The Korea Fair Trade Commission (the “KFTC”) has announced its 2014 work plan. According to the KFTC’s work plan, the KFTC plans to adopt a reporting system for patent disputes in the healthcare sector, whereby the settlement of drug patent disputes between pharmaceutical companies has to be reported to the KFTC. The KFTC plans to incorporate such system in the Pharmaceutical Affairs Act through an amendment.
Patent Dispute Settlement Reporting System
Under the reporting system, when pharmaceutical companies settle a patent infringement suit relating to a drug patent, the terms of settlement are required to be reported to the KFTC.
Background of Proposed System
As the free trade agreement between Korea and the U.S. went into effect on March 15, 2012, the drug approval-patent linkage system was adopted, which imposed a notification obligation on applicants of generic drugs.
A patent holder may file a patent infringement suit upon notification of a generic drug application, and drug approval for the generic may be stayed for a certain period (effective from March 15, 2015).
Once the drug approval-patent linkage system takes full effect, patent disputes between pharmaceutical companies are likely to increase, and in the process, potential anticompetitive activities, such as reverse payment agreements, are also likely to increase.
In the U.S., reverse payment agreements are regulated by the Hatch-Waxman Act, which provides that the terms of settlement of drug patent disputes between pharmaceutical companies are to be reported to the U.S. Federal Trade Commission (the “USFTC”), and if the USFTC, upon review, determines that such settlement is anticompetitive, the USFTC takes appropriate legal measures.
Following adoption of the drug approval-patent linkage system in Korea, patent disputes between pharmaceutical companies and related reverse payment agreements are likely to increase, and the KFTC seeks to monitor and regulate such activities by requiring patent dispute settlements to be reported to the KFTC.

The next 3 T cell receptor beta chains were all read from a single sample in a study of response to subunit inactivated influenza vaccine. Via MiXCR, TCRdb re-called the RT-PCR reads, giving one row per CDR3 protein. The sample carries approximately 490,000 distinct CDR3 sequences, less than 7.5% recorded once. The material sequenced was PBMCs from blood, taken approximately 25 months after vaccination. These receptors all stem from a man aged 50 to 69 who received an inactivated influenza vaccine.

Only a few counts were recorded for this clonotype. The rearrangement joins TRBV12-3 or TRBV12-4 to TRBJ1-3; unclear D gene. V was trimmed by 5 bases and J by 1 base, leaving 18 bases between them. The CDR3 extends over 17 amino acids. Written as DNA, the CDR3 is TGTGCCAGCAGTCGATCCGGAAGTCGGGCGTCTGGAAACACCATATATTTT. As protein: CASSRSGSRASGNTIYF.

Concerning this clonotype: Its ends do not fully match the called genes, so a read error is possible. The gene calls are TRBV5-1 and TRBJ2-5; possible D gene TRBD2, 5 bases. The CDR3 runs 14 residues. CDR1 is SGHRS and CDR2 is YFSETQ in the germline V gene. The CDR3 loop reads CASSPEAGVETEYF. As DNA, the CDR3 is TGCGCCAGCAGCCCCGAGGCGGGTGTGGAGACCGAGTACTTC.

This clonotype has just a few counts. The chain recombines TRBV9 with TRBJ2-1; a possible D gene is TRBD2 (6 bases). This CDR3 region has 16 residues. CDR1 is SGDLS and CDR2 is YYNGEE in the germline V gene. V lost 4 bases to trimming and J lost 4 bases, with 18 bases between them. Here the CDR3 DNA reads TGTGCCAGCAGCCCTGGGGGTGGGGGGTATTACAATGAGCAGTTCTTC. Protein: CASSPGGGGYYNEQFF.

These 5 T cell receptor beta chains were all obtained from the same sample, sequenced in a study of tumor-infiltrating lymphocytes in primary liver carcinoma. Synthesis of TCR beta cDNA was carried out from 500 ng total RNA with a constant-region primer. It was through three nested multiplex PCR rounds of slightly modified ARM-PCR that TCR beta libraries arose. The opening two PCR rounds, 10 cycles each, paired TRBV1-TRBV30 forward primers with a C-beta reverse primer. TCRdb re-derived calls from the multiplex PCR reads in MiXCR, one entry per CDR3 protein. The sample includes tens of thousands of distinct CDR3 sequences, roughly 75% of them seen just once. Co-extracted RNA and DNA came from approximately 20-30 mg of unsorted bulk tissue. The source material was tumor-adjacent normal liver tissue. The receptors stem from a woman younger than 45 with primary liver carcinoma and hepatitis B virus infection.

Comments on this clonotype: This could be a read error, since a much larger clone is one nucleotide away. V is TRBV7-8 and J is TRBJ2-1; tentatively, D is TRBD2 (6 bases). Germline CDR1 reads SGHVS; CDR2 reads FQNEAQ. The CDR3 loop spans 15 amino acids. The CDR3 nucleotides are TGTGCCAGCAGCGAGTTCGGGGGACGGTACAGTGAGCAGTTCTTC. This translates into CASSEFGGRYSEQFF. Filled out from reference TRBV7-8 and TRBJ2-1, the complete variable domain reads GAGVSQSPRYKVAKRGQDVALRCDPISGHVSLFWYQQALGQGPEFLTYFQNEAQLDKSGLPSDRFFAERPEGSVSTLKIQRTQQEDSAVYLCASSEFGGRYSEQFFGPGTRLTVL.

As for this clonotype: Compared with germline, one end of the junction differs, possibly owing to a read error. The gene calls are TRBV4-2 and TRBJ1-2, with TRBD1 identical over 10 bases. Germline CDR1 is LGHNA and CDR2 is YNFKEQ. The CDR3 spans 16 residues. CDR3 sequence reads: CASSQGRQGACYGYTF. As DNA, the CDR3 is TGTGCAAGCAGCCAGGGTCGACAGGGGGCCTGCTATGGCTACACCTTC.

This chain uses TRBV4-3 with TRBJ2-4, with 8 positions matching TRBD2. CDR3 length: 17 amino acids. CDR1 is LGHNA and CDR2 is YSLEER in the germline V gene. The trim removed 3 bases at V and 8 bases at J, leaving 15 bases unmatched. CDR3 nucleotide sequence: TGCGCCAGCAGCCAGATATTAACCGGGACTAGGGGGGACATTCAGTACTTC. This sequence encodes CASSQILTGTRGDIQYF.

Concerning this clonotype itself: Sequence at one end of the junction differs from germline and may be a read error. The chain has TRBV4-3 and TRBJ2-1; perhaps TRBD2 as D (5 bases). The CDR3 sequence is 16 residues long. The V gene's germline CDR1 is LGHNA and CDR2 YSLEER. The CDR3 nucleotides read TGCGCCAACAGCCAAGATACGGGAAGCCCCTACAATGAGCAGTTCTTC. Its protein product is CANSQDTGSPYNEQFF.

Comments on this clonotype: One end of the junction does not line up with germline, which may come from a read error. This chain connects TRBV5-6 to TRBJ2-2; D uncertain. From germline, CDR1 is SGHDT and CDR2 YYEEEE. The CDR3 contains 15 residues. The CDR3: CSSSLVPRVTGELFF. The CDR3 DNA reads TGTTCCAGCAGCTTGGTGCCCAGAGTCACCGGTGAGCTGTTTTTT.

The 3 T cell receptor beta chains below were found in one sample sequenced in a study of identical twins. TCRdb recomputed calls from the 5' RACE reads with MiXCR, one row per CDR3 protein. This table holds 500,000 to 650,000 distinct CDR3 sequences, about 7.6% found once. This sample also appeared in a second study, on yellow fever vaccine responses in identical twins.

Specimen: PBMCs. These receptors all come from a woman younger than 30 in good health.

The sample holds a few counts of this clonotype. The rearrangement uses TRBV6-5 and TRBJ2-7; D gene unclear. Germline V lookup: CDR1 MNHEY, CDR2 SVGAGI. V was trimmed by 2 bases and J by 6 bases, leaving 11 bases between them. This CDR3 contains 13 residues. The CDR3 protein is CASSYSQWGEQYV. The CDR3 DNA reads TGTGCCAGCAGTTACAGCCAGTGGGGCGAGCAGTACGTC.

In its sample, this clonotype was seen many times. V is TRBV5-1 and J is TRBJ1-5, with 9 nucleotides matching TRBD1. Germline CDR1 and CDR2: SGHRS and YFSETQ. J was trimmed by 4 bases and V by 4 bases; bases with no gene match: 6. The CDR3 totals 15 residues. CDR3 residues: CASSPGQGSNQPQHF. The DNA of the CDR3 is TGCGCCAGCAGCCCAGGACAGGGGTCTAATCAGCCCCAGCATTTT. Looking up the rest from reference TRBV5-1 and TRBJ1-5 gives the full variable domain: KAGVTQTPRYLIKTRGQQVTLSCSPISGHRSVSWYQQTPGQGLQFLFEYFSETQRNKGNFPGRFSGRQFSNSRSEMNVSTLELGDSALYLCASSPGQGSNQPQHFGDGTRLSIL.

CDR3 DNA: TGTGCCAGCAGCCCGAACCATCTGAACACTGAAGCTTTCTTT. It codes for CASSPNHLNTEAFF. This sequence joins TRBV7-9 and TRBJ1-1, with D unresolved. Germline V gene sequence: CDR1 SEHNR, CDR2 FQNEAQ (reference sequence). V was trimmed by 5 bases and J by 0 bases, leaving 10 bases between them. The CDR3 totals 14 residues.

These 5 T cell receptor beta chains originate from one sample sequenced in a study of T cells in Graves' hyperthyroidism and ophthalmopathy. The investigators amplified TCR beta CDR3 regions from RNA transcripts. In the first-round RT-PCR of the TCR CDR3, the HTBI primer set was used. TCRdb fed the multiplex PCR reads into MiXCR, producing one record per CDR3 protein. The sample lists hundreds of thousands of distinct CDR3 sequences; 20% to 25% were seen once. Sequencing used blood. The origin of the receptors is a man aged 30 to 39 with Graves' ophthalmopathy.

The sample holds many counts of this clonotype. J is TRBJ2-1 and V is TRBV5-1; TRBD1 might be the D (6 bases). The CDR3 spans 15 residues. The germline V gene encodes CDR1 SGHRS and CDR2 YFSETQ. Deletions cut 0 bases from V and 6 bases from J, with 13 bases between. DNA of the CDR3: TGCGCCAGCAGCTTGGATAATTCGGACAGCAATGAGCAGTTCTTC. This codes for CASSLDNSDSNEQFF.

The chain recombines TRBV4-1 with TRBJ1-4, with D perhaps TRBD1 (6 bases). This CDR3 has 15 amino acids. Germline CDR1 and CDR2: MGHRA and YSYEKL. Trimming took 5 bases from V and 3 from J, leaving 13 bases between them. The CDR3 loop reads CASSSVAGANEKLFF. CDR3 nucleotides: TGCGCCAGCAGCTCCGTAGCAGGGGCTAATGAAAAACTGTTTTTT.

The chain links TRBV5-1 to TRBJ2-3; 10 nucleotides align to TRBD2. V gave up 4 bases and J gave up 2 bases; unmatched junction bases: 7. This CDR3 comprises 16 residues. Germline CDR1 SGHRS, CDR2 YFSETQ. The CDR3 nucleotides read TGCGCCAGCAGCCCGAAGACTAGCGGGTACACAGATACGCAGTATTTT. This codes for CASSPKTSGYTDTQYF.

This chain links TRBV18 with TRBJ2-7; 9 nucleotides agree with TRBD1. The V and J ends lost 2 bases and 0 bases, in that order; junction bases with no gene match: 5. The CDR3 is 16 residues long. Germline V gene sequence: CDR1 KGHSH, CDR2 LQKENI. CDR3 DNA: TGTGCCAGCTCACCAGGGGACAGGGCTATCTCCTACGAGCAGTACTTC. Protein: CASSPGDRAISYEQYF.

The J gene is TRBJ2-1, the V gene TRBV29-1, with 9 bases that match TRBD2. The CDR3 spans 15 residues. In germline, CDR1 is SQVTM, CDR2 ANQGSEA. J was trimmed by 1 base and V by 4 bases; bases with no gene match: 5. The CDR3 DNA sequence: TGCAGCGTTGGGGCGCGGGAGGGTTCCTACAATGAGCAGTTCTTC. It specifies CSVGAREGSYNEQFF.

Significance and Outlook
According to the USFTC, in 2012, 40 out of 140 drug patent disputes in the U.S. were actually settled through reverse payment agreements.
The USFTC has found several reverse payment agreements to be in violation of antitrust laws, and has taken legal measures to prohibit them. In FTC v. Actavis, the U.S. Supreme Court held that reverse payment agreements may violate antitrust laws.
Likewise, the European Commission is paying close attention to reverse payment agreements between pharmaceutical companies, and there are recent cases which have held that reverse payment agreements violate competition laws.
In Korea, the KFTC found that an original drug patent holder’s agreement to grant a distributorship and other economic benefits to a generic drug manufacturer in consideration for withdrawing from the market a generic drug that had already been launched and not manufacturing and selling competing drugs constituted cartel activity, and imposed a corrective order together with a surcharge of KRW5.1 billion (October 2011).
Once the patent dispute settlement reporting system is incorporated into the Pharmaceutical Affairs Act, the KFTC is expected to enhance monitoring and regulation, and penalties such as surcharges may be imposed for violations. Therefore, pharmaceutical companies seeking to resolve patent disputes through settlement would have to be careful.